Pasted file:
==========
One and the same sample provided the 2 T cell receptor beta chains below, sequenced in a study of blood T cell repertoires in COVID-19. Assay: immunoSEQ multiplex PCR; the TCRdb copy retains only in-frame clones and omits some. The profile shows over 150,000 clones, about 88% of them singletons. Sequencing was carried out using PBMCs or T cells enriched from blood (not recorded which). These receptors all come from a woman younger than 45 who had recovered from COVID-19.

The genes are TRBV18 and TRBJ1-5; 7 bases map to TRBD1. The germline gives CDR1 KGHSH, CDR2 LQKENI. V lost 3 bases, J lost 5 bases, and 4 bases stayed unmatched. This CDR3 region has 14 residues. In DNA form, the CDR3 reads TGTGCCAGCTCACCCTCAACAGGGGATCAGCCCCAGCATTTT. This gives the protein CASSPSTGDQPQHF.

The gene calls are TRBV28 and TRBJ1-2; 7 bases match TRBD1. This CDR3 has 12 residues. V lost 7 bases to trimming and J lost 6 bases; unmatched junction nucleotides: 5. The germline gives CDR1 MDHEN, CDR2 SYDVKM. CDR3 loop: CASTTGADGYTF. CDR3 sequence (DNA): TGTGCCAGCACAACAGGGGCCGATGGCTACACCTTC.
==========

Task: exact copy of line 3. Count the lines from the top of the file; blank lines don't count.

The gene calls are TRBV28 and TRBJ1-2; 7 bases match TRBD1. This CDR3 has 12 residues. V lost 7 bases to trimming and J lost 6 bases; unmatched junction nucleotides: 5. The germline gives CDR1 MDHEN, CDR2 SYDVKM. CDR3 loop: CASTTGADGYTF. CDR3 sequence (DNA): TGTGCCAGCACAACAGGGGCCGATGGCTACACCTTC.